Jane Seymour- Henry's third wife and third Queen Consort of England during his reign, the daughter of a minor nobleman, Sir John Seymour. Henry began courting her formally when his marriage to Anne was on the rocks, pleased with her modest nature. Jane was used by her family to usurp Anne much as Anne was used to usurp Catherine, although Jane herself apparently lacked such ambition. Henry married Jane at the start of Season 3 after Anne was deposed and executed. She was definitely his most beloved consort, as she was the only consort to give him a male heir and had a very gentle and generous disposition, never truly challenging Henry on anything but nonethless winning the favor of the people with her traditional good character. Jane was wary of her husband due to the fate of her two predecessors, but she nonetheless loved him genuinely; she also played a vital role in reconciling Henry with his daughters. However, she died soon after giving birth, plunging the king into grief. Henry did not marry again for at least three years after her death. Children: Edward VI Tudor, King of England. Marriage: May 1536-October 1537 (her death) 1 year, 5 months.
Anne of Cleves- Fourth wife and Queen Consort, a Duchess from the minor German state of Cleves, but most likely Henry's least favourite wife; the marriage was suggested and arranged by Thomas Cromwell, largely for political reasons that he favored more than the King did. She was supposedly as ugly as a Flanders mare despite her pleasant personality, and they were sexually incompatible, but after their agreeable annullment (less than a year after the wedding, near the end of Season 3) Anne and Henry became good friends, and she also befriended his children, particularly Elizabeth. Anne lived out her days in England in (relative) obscurity, but she was provided for generously and referred to as "the King's beloved Sister". Marriage: January 1540-July 1540 (annulled) 6 months.
Katherine Howard- The fifth wife and Queen Consort. Henry initially acquires Katherine as a mistress near the end of Season Three, but already unsatisfied with his new bride Anne of Cleves he soon annulls the marriage and weds Katherine instead. Henry obviously cared for her but her young age and immaturity caused her own downfall, and she was never very popular; Henry's love for her was also seems somewhat superficial since her youth and sexual appetite made him feel young again. When Henry's old leg wounds meant he could no longer satisfy her sex drive, Katherine turned to adultery (partly influenced by members of her household) which lead to her beheading. Marriage: July 1540-November 1541 (annulled, later beheaded for further charges) 1 year, 4 months.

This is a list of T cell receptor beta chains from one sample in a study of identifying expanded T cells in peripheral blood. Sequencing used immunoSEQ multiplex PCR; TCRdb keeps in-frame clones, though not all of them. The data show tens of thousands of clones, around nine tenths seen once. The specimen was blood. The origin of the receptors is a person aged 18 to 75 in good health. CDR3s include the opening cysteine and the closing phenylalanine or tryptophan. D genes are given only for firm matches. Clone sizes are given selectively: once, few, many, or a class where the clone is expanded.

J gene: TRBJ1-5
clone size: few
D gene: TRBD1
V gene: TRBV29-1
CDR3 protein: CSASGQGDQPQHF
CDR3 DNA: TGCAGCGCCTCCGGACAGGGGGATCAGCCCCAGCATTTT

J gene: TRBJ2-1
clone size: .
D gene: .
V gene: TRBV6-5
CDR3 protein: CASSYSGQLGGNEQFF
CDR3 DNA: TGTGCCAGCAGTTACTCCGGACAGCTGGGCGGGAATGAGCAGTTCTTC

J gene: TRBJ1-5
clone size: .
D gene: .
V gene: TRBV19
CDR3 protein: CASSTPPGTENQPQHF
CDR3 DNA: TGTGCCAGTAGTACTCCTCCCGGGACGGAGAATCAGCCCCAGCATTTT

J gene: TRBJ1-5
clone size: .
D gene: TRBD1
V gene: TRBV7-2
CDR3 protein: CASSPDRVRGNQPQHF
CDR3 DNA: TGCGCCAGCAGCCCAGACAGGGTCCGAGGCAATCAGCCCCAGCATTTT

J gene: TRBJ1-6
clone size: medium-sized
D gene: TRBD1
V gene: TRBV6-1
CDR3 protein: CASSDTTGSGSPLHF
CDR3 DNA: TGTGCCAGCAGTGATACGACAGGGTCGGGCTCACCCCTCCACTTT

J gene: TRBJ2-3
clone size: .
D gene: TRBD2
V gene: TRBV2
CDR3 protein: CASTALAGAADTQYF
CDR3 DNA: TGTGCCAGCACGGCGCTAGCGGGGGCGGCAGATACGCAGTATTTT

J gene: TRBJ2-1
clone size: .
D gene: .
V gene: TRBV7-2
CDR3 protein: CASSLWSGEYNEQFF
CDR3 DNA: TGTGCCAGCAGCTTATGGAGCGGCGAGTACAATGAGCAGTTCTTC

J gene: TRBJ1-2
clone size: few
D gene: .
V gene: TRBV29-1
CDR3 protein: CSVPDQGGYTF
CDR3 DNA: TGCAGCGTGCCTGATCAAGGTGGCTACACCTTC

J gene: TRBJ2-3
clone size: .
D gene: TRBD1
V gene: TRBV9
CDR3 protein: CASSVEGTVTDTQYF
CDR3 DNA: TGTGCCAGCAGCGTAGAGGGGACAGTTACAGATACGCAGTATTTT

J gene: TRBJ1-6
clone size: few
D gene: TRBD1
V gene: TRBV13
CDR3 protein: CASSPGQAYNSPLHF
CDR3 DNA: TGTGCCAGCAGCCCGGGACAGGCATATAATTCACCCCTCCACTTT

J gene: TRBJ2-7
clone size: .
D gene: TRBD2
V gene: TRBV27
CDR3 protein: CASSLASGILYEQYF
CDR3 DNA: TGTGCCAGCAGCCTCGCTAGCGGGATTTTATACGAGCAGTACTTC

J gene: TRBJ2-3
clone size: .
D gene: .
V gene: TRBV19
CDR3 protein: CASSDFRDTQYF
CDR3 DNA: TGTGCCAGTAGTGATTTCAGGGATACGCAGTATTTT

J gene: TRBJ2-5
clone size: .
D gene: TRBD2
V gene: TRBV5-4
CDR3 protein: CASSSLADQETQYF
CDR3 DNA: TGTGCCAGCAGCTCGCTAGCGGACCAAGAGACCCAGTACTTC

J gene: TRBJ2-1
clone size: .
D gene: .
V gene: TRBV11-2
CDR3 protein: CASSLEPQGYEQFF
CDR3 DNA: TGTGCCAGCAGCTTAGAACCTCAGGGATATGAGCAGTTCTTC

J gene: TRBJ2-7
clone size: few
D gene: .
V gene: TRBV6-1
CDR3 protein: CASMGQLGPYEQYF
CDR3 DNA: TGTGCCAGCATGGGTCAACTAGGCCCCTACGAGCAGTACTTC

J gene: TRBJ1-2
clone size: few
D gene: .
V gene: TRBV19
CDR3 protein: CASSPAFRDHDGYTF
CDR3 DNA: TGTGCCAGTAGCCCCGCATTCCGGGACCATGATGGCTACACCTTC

Catherine Parr- The sixth and last Queen Consort of England during Henry's reign. Henry was clearly attracted to her but she was not in love with the King, only having eyes for the dashing Thomas Seymour. Catherine knew Henry by reputation and continued to fear him when they were married (halfway through Season Four), but she hid it perfectly and carried herself with great dignity, though the court's attitude towards her was mixed due to her rumored Lutheran background. She acted as a kindly stepmother to Mary, Elizabeth and Edward and took care of the King tirelessly in his old age. After his death, she remarried to Thomas Seymour, but died after giving birth to their only child. Marriage: July 1543-January 1547 (widowed by Henry's death) 3 years 6 1/2 months.